1. James Slemboski July 23, 2008 10:30 pm 

    V-Brake on the rear and a disc up front? No thanks.

  2. Moe July 23, 2008 11:19 pm 

    What’s wrong with that setup? I go mountain biking with a Single Speed 29er with a BB5 disc on the front and a V brake on the rear with no issues or complaints. In fact, adding a front disc in the front improved my bike’s braking power by over 50%.

  3. Ghost Rider July 24, 2008 3:25 am 

    Dude, that’s the “bicycle mullet”…and there’s nothing wrong with that setup. Most of the braking power is at the front wheel anyway, and these setups are often lighter than a double disc arrangement.

  4. Mike Myers July 24, 2008 3:55 am 

    I’ve seen plenty of bikes with that brake combination.

  5. Ghost Rider July 24, 2008 5:12 am 

    I’m really looking forward to your thoughts about the CLIX skewer system. It’s described as “foolproof”, but I want to hear something besides their marketing hyperbole.

  6. Dman July 24, 2008 5:27 am 

    Foolproof QR??? Really…I’m in for your thoughts also. Three weeks ago I took my commuter out for a test ride and ended up going to the ER because the front wheel suddenly came off and I landed on my face. Go here if you want to read the whole story: http://forums.mtbr.com/showthread.php?t=433169

  7. Ghost Rider July 24, 2008 6:10 am 

    Dman…so what actually happened? Did you forget to tighten the QR? A standard QR is pretty foolproof, if you ask me…as long as it is tightened properly.

    By the way, that little nub on the driveside seatstay is to hang your chain on when you remove the rear wheel. It used to be “standard” on lots of steel bikes (just the way brazed-on chainstay protector mounts were way back when).

  8. Chris July 24, 2008 6:41 am 

    Looks like a Montague folding MTB

  9. Dman July 24, 2008 6:54 am 

    The QR was tight. The last thing I did before leaving the apartment was check all three QR’s. Rode around for 20 minutes with no problems, it never felt loose or wobbled or anything. Then it came out of the dropouts when I picked up the front end at a speed bump; it got lodged in the brakes and between the downtube and left crank arm. I landed on my hands and face, bit deep into my bottom lip, had to go to the ER to get a stitch in the lip. It sucked. I had to true the wheel afterwards too.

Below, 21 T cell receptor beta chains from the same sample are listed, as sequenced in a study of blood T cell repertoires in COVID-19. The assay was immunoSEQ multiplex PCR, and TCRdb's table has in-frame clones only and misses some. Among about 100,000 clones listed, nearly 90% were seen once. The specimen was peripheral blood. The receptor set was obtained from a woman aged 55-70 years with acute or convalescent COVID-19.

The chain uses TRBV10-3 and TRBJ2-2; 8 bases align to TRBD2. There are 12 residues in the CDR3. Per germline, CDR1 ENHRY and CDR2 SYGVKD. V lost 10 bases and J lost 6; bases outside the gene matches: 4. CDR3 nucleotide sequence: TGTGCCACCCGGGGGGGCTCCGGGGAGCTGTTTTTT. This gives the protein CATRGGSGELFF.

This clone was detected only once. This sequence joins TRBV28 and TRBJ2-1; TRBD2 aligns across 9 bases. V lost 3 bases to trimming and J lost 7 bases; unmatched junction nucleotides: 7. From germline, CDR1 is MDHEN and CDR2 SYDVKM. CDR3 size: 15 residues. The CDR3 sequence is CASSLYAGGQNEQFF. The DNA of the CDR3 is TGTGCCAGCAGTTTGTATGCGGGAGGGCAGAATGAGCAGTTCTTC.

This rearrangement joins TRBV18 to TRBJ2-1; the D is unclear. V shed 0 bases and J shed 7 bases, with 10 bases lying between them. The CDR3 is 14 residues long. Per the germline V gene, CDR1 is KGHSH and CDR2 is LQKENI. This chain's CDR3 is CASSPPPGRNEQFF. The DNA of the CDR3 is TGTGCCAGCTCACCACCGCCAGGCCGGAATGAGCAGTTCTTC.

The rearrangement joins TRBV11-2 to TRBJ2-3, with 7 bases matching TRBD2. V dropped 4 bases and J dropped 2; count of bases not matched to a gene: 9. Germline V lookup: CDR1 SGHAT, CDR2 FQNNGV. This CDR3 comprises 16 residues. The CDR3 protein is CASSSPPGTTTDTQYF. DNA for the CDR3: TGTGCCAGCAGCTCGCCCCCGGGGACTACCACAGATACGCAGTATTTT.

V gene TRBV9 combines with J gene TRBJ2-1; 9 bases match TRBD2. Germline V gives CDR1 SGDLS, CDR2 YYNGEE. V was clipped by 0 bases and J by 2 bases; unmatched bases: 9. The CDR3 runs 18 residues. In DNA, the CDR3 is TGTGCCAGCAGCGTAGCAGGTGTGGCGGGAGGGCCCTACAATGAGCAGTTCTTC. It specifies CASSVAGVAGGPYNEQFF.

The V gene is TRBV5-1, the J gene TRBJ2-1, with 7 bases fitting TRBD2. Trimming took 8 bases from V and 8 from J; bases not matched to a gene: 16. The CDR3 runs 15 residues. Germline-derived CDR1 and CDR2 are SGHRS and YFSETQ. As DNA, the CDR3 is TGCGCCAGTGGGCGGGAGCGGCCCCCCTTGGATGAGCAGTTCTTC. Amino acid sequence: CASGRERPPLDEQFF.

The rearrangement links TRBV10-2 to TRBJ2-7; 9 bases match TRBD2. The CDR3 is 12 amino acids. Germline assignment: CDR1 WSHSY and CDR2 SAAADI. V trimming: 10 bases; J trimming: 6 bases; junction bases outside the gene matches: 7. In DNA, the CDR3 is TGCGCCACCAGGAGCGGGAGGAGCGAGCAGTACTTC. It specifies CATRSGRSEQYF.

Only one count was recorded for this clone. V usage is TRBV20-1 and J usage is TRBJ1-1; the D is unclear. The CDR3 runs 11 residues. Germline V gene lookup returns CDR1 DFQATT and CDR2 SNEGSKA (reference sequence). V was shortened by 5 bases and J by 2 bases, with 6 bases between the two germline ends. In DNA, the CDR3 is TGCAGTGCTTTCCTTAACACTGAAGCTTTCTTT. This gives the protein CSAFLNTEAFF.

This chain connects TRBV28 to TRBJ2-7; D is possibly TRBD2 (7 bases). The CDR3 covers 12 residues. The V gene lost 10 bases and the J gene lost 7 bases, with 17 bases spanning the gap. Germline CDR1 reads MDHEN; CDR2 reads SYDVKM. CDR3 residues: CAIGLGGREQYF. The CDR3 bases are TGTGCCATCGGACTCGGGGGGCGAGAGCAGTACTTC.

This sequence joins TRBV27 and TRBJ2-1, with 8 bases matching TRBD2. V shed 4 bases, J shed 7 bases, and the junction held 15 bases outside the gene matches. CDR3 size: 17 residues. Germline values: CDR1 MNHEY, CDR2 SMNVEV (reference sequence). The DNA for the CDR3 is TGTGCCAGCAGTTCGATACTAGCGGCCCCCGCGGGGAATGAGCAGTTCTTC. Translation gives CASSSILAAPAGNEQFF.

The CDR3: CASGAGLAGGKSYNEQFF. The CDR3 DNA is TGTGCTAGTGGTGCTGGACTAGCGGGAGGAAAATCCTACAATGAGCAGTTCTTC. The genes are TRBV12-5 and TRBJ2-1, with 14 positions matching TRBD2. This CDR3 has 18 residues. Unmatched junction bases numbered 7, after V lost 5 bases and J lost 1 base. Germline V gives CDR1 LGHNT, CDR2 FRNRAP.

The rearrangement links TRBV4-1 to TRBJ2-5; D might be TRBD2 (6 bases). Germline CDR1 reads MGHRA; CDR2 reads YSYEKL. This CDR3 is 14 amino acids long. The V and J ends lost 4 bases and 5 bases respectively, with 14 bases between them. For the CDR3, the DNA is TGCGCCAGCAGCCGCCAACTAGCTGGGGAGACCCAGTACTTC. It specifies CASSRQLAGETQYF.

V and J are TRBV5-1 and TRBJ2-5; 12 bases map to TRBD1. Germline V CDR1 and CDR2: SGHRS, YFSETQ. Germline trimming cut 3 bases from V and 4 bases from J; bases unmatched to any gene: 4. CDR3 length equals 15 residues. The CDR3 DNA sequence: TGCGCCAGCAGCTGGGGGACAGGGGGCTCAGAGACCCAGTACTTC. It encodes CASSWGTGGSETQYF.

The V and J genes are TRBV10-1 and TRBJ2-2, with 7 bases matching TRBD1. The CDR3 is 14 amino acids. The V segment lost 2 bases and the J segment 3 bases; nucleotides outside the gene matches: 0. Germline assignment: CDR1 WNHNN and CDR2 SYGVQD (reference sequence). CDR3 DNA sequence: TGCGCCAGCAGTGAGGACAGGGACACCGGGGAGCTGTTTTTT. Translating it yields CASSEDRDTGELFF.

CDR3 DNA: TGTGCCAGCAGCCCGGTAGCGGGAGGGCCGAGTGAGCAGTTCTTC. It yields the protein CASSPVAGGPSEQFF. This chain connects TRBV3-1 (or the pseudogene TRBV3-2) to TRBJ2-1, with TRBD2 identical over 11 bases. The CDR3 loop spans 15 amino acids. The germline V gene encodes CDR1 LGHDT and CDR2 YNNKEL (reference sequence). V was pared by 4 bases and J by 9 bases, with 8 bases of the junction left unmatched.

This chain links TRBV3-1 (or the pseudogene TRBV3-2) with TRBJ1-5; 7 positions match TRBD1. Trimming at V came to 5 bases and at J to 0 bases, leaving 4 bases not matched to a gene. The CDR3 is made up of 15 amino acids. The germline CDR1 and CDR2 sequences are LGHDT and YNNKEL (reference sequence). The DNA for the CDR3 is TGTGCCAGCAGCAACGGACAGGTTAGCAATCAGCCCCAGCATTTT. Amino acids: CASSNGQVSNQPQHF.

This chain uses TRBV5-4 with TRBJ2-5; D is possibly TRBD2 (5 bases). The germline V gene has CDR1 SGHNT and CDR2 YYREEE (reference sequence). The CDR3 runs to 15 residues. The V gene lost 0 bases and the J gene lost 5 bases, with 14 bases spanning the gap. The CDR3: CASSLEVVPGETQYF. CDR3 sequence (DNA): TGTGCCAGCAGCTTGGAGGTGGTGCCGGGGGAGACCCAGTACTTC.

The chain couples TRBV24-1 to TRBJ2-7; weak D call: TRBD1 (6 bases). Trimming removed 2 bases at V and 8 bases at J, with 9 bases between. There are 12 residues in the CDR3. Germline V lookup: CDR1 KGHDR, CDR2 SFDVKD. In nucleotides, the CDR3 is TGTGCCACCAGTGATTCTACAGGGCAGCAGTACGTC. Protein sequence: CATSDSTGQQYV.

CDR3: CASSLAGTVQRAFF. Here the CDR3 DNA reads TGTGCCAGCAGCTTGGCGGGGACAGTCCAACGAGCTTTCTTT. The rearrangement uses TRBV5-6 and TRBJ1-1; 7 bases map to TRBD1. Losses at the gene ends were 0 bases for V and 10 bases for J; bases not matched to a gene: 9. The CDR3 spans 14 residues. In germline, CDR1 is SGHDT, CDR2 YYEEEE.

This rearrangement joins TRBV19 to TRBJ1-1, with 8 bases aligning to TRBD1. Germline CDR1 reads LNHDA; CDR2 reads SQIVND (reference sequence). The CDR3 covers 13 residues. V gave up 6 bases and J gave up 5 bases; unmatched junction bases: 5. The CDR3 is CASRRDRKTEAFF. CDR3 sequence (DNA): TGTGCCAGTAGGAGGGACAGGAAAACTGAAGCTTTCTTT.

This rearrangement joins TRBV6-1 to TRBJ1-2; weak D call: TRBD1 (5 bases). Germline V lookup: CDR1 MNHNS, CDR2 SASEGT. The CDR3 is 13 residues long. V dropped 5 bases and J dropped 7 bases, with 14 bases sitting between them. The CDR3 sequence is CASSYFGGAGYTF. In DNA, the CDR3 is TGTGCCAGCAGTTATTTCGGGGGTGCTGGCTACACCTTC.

The wheel even has a “safety washer” on it. It still fell out. And the QR was so tight I couldn’t get the wheel back on w/o loosening it WAY up. I still haven’t figured out why it came out.

    What really pissed me off, after all the stuff I’ve done on bikes (ridden dirt jumps, half pipes, box jumps, wall rides, jumped up and down stairs, over hand rails, etc) and a freakin’ speed bump sends me to the ER. Lame.

  10. James Slemboski July 24, 2008 8:12 am 

    @ Moe, GhostRider, Mike, et al: Consistency, that’s what is wrong with it. I know the bike wouldn’t fold too well with two discs, but I’m all for consistency. Besides, I ride a lot in the winter and don’t like frozen cables.

  11. Ghost Rider July 24, 2008 8:34 am 

    James, those are mechanical discs…with a cable. If cables are going to freeze in wintertime, don’t you think those would be affected too?

    Dman…weird about that QR. Could you describe how you do your QR tightening/ pre-ride check?

  12. Dman July 24, 2008 9:18 am 

    I open the QR, then close it back. If it doesn’t take considerable force to close it, I open it, and tighten it some, then try again. I basically get it as tight as I can and still close it.

    I’m going to have a heck of a time trying to get that wheel off if I get a flat…

  13. Dman July 24, 2008 9:28 am 

    Oh yeah…just got back from picking up lunch. The plan was to ride to the bike shop, which is only a block away, to buy a lock. Then ride down the street to Subway and pick up and sandwich, then back to work. But, on my way to the LBS the bike quit shifting. The rear shift cable housing had exploded right at the shifter. I guess I shouldn’t be suprised since it’s probably over 15 years old…